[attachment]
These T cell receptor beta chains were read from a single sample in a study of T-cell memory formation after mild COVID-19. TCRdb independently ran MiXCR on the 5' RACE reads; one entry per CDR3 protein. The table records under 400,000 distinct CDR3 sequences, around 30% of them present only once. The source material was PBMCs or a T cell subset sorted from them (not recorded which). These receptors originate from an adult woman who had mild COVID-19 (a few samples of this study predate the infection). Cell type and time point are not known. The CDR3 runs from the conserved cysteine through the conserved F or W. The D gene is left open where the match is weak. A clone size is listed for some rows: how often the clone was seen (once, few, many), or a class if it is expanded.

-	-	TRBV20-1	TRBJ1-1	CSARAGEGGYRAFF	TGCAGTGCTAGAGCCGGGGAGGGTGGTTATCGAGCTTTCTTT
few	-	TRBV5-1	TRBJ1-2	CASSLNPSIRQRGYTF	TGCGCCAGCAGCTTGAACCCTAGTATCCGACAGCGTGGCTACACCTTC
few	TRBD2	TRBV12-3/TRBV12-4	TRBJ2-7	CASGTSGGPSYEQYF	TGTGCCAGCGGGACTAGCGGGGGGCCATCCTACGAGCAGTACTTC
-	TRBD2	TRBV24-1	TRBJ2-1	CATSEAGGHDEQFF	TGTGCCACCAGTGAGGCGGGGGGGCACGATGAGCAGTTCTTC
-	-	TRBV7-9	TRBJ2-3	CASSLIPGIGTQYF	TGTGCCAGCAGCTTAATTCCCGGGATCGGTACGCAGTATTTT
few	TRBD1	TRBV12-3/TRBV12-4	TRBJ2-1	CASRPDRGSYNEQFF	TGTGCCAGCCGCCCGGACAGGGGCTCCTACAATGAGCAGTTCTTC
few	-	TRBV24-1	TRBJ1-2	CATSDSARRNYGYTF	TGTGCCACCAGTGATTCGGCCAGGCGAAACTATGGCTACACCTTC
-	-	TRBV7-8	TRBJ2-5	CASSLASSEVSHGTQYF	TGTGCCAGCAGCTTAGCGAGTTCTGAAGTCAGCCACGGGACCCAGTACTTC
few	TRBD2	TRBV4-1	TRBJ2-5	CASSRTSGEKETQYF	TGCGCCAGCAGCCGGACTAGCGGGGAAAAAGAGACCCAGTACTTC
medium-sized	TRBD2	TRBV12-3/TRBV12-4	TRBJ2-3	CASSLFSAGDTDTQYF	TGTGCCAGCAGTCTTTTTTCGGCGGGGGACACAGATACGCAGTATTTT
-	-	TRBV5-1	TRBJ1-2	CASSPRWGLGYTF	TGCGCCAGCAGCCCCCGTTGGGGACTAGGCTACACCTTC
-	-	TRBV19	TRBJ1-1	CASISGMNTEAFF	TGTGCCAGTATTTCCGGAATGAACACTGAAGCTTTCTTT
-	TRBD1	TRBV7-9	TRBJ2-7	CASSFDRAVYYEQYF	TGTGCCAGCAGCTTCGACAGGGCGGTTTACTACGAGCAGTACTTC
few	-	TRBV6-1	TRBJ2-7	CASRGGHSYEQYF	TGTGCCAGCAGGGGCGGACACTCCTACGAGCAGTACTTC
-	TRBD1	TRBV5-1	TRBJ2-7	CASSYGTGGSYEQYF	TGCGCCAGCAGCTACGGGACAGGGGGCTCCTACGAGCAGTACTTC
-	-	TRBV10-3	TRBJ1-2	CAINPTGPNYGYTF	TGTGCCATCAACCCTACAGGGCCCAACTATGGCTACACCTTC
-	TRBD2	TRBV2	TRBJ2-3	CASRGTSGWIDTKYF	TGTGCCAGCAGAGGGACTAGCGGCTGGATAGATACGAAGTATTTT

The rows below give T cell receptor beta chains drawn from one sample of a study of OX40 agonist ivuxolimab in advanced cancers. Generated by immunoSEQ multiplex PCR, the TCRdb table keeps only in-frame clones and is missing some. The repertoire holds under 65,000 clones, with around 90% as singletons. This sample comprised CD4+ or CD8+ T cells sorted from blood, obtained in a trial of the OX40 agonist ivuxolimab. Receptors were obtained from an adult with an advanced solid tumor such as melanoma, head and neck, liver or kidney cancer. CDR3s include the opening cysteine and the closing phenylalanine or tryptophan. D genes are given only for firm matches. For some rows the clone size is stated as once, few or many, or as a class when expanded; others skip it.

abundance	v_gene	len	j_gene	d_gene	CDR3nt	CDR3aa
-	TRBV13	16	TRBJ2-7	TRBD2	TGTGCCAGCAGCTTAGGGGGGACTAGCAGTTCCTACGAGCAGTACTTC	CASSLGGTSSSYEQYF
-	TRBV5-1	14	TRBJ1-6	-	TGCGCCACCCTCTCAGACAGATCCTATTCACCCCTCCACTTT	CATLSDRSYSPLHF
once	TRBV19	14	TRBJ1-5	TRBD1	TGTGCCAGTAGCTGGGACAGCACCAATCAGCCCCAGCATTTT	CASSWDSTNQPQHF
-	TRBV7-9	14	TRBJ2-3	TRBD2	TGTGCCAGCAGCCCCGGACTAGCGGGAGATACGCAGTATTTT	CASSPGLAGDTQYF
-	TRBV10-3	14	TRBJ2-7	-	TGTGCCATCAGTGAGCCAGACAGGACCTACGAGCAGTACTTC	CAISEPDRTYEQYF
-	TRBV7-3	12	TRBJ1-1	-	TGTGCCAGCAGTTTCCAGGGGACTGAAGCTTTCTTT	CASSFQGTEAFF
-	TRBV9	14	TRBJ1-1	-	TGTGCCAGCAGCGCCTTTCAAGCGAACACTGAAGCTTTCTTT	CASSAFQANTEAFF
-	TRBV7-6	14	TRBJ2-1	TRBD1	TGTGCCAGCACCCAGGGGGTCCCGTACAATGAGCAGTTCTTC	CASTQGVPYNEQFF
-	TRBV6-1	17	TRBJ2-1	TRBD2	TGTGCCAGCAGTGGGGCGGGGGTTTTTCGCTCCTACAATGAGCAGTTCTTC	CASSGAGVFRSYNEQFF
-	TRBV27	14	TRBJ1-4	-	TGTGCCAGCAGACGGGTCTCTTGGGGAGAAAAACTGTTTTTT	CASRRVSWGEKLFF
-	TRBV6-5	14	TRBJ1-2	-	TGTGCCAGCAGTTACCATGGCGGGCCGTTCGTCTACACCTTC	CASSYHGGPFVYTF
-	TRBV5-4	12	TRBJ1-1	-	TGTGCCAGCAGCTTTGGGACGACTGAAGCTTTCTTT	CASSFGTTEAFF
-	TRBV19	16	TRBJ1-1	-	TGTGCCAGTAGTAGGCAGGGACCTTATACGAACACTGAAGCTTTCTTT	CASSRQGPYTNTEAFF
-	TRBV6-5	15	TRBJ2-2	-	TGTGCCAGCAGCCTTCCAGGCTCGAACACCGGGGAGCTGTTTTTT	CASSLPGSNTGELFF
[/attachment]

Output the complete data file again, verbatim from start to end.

These T cell receptor beta chains were read from a single sample in a study of T-cell memory formation after mild COVID-19. TCRdb independently ran MiXCR on the 5' RACE reads; one entry per CDR3 protein. The table records under 400,000 distinct CDR3 sequences, around 30% of them present only once. The source material was PBMCs or a T cell subset sorted from them (not recorded which). These receptors originate from an adult woman who had mild COVID-19 (a few samples of this study predate the infection). Cell type and time point are not known. The CDR3 runs from the conserved cysteine through the conserved F or W. The D gene is left open where the match is weak. A clone size is listed for some rows: how often the clone was seen (once, few, many), or a class if it is expanded.

-	-	TRBV20-1	TRBJ1-1	CSARAGEGGYRAFF	TGCAGTGCTAGAGCCGGGGAGGGTGGTTATCGAGCTTTCTTT
few	-	TRBV5-1	TRBJ1-2	CASSLNPSIRQRGYTF	TGCGCCAGCAGCTTGAACCCTAGTATCCGACAGCGTGGCTACACCTTC
few	TRBD2	TRBV12-3/TRBV12-4	TRBJ2-7	CASGTSGGPSYEQYF	TGTGCCAGCGGGACTAGCGGGGGGCCATCCTACGAGCAGTACTTC
-	TRBD2	TRBV24-1	TRBJ2-1	CATSEAGGHDEQFF	TGTGCCACCAGTGAGGCGGGGGGGCACGATGAGCAGTTCTTC
-	-	TRBV7-9	TRBJ2-3	CASSLIPGIGTQYF	TGTGCCAGCAGCTTAATTCCCGGGATCGGTACGCAGTATTTT
few	TRBD1	TRBV12-3/TRBV12-4	TRBJ2-1	CASRPDRGSYNEQFF	TGTGCCAGCCGCCCGGACAGGGGCTCCTACAATGAGCAGTTCTTC
few	-	TRBV24-1	TRBJ1-2	CATSDSARRNYGYTF	TGTGCCACCAGTGATTCGGCCAGGCGAAACTATGGCTACACCTTC
-	-	TRBV7-8	TRBJ2-5	CASSLASSEVSHGTQYF	TGTGCCAGCAGCTTAGCGAGTTCTGAAGTCAGCCACGGGACCCAGTACTTC
few	TRBD2	TRBV4-1	TRBJ2-5	CASSRTSGEKETQYF	TGCGCCAGCAGCCGGACTAGCGGGGAAAAAGAGACCCAGTACTTC
medium-sized	TRBD2	TRBV12-3/TRBV12-4	TRBJ2-3	CASSLFSAGDTDTQYF	TGTGCCAGCAGTCTTTTTTCGGCGGGGGACACAGATACGCAGTATTTT
-	-	TRBV5-1	TRBJ1-2	CASSPRWGLGYTF	TGCGCCAGCAGCCCCCGTTGGGGACTAGGCTACACCTTC
-	-	TRBV19	TRBJ1-1	CASISGMNTEAFF	TGTGCCAGTATTTCCGGAATGAACACTGAAGCTTTCTTT
-	TRBD1	TRBV7-9	TRBJ2-7	CASSFDRAVYYEQYF	TGTGCCAGCAGCTTCGACAGGGCGGTTTACTACGAGCAGTACTTC
few	-	TRBV6-1	TRBJ2-7	CASRGGHSYEQYF	TGTGCCAGCAGGGGCGGACACTCCTACGAGCAGTACTTC
-	TRBD1	TRBV5-1	TRBJ2-7	CASSYGTGGSYEQYF	TGCGCCAGCAGCTACGGGACAGGGGGCTCCTACGAGCAGTACTTC
-	-	TRBV10-3	TRBJ1-2	CAINPTGPNYGYTF	TGTGCCATCAACCCTACAGGGCCCAACTATGGCTACACCTTC
-	TRBD2	TRBV2	TRBJ2-3	CASRGTSGWIDTKYF	TGTGCCAGCAGAGGGACTAGCGGCTGGATAGATACGAAGTATTTT

The rows below give T cell receptor beta chains drawn from one sample of a study of OX40 agonist ivuxolimab in advanced cancers. Generated by immunoSEQ multiplex PCR, the TCRdb table keeps only in-frame clones and is missing some. The repertoire holds under 65,000 clones, with around 90% as singletons. This sample comprised CD4+ or CD8+ T cells sorted from blood, obtained in a trial of the OX40 agonist ivuxolimab. Receptors were obtained from an adult with an advanced solid tumor such as melanoma, head and neck, liver or kidney cancer. CDR3s include the opening cysteine and the closing phenylalanine or tryptophan. D genes are given only for firm matches. For some rows the clone size is stated as once, few or many, or as a class when expanded; others skip it.

abundance	v_gene	len	j_gene	d_gene	CDR3nt	CDR3aa
-	TRBV13	16	TRBJ2-7	TRBD2	TGTGCCAGCAGCTTAGGGGGGACTAGCAGTTCCTACGAGCAGTACTTC	CASSLGGTSSSYEQYF
-	TRBV5-1	14	TRBJ1-6	-	TGCGCCACCCTCTCAGACAGATCCTATTCACCCCTCCACTTT	CATLSDRSYSPLHF
once	TRBV19	14	TRBJ1-5	TRBD1	TGTGCCAGTAGCTGGGACAGCACCAATCAGCCCCAGCATTTT	CASSWDSTNQPQHF
-	TRBV7-9	14	TRBJ2-3	TRBD2	TGTGCCAGCAGCCCCGGACTAGCGGGAGATACGCAGTATTTT	CASSPGLAGDTQYF
-	TRBV10-3	14	TRBJ2-7	-	TGTGCCATCAGTGAGCCAGACAGGACCTACGAGCAGTACTTC	CAISEPDRTYEQYF
-	TRBV7-3	12	TRBJ1-1	-	TGTGCCAGCAGTTTCCAGGGGACTGAAGCTTTCTTT	CASSFQGTEAFF
-	TRBV9	14	TRBJ1-1	-	TGTGCCAGCAGCGCCTTTCAAGCGAACACTGAAGCTTTCTTT	CASSAFQANTEAFF
-	TRBV7-6	14	TRBJ2-1	TRBD1	TGTGCCAGCACCCAGGGGGTCCCGTACAATGAGCAGTTCTTC	CASTQGVPYNEQFF
-	TRBV6-1	17	TRBJ2-1	TRBD2	TGTGCCAGCAGTGGGGCGGGGGTTTTTCGCTCCTACAATGAGCAGTTCTTC	CASSGAGVFRSYNEQFF
-	TRBV27	14	TRBJ1-4	-	TGTGCCAGCAGACGGGTCTCTTGGGGAGAAAAACTGTTTTTT	CASRRVSWGEKLFF
-	TRBV6-5	14	TRBJ1-2	-	TGTGCCAGCAGTTACCATGGCGGGCCGTTCGTCTACACCTTC	CASSYHGGPFVYTF
-	TRBV5-4	12	TRBJ1-1	-	TGTGCCAGCAGCTTTGGGACGACTGAAGCTTTCTTT	CASSFGTTEAFF
-	TRBV19	16	TRBJ1-1	-	TGTGCCAGTAGTAGGCAGGGACCTTATACGAACACTGAAGCTTTCTTT	CASSRQGPYTNTEAFF
-	TRBV6-5	15	TRBJ2-2	-	TGTGCCAGCAGCCTTCCAGGCTCGAACACCGGGGAGCTGTTTTTT	CASSLPGSNTGELFF